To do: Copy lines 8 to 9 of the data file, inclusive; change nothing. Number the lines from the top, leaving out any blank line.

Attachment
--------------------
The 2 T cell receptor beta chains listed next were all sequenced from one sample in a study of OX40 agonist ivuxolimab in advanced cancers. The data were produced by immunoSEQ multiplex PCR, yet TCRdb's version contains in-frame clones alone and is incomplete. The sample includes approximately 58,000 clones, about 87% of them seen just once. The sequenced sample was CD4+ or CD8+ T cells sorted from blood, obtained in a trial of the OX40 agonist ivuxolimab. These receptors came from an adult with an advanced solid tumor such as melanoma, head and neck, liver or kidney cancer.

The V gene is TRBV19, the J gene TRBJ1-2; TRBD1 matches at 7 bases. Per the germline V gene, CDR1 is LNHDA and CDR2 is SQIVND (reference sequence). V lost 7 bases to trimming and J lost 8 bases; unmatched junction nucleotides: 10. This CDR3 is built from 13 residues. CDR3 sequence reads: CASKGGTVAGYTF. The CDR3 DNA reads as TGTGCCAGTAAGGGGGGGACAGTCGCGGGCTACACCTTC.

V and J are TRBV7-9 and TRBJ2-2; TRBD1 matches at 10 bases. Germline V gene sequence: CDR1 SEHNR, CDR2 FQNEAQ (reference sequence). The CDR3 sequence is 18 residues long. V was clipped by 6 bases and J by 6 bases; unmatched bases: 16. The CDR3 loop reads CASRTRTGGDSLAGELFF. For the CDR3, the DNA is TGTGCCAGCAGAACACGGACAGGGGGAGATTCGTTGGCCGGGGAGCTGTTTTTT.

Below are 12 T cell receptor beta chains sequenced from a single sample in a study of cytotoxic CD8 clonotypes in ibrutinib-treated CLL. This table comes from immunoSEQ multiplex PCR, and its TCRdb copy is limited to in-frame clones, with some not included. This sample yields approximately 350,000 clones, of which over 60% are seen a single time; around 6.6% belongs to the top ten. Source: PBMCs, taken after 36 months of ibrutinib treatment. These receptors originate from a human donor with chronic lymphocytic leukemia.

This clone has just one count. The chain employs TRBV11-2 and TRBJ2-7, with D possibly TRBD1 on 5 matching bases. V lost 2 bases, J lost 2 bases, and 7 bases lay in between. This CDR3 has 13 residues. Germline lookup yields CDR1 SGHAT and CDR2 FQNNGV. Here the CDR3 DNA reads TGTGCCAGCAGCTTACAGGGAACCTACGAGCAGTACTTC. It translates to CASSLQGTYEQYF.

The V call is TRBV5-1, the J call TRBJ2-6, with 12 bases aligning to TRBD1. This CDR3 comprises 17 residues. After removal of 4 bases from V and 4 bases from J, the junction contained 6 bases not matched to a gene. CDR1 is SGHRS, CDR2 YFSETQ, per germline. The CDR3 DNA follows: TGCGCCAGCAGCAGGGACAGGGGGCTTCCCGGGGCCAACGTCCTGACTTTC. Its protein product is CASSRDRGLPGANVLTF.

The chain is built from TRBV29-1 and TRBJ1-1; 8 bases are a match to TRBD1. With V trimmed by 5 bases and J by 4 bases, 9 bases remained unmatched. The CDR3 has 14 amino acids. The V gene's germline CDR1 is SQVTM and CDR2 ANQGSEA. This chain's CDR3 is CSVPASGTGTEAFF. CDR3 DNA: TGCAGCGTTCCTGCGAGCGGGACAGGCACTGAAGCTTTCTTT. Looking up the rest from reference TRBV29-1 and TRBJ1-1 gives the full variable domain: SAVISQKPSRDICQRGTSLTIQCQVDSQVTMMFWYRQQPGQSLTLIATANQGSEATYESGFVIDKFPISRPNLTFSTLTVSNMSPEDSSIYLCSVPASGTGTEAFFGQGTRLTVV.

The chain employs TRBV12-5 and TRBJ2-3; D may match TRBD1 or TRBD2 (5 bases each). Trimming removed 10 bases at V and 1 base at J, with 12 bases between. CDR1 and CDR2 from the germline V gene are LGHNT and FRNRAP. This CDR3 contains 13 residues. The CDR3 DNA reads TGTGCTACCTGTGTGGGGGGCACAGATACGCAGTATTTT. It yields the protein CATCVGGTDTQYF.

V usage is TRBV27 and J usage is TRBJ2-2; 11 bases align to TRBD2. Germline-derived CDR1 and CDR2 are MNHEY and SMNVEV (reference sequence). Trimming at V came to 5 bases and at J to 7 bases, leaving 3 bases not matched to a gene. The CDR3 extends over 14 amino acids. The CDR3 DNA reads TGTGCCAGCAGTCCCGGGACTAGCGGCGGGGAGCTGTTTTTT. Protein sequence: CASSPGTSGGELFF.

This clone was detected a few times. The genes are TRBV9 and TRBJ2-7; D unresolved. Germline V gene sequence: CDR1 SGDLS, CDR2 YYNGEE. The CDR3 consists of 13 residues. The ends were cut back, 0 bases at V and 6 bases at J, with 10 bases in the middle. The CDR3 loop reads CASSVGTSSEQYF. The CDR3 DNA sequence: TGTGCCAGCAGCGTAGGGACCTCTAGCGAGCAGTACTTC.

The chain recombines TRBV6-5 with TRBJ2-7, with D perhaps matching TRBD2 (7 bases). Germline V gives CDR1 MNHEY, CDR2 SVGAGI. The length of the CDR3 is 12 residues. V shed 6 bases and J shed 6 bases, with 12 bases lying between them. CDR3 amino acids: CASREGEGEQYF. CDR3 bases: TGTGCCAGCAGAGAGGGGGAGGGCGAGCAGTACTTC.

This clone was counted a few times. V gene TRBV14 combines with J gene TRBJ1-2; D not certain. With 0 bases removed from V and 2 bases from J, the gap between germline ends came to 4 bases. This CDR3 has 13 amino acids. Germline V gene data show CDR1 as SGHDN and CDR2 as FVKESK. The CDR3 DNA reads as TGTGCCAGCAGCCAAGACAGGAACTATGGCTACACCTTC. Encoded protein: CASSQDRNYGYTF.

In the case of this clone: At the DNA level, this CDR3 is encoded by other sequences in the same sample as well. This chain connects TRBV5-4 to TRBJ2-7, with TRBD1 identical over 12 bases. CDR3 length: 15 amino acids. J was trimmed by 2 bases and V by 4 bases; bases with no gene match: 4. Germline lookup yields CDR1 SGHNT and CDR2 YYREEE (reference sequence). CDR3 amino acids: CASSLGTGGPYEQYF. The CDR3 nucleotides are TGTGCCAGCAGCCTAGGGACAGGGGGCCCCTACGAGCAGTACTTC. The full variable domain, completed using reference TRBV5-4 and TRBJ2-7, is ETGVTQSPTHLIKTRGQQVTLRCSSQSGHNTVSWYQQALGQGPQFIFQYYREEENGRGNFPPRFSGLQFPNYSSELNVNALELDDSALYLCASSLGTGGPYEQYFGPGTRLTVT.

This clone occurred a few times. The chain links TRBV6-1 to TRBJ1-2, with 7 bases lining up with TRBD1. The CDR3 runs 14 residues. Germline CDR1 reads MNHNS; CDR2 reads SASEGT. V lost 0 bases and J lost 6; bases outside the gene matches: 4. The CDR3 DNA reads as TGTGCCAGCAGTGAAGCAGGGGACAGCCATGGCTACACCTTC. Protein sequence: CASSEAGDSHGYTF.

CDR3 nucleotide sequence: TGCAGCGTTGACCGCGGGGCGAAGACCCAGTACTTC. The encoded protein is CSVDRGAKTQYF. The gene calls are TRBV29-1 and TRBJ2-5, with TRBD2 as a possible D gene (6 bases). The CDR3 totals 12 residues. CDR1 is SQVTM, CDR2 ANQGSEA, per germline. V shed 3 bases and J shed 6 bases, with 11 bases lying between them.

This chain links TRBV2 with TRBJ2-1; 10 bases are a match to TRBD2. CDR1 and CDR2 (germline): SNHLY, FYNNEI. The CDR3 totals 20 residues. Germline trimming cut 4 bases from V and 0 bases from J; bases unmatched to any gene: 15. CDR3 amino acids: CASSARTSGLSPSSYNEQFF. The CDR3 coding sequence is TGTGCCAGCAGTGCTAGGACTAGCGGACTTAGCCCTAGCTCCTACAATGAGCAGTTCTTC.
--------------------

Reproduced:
The chain employs TRBV12-5 and TRBJ2-3; D may match TRBD1 or TRBD2 (5 bases each). Trimming removed 10 bases at V and 1 base at J, with 12 bases between. CDR1 and CDR2 from the germline V gene are LGHNT and FRNRAP. This CDR3 contains 13 residues. The CDR3 DNA reads TGTGCTACCTGTGTGGGGGGCACAGATACGCAGTATTTT. It yields the protein CATCVGGTDTQYF.

V usage is TRBV27 and J usage is TRBJ2-2; 11 bases align to TRBD2. Germline-derived CDR1 and CDR2 are MNHEY and SMNVEV (reference sequence). Trimming at V came to 5 bases and at J to 7 bases, leaving 3 bases not matched to a gene. The CDR3 extends over 14 amino acids. The CDR3 DNA reads TGTGCCAGCAGTCCCGGGACTAGCGGCGGGGAGCTGTTTTTT. Protein sequence: CASSPGTSGGELFF.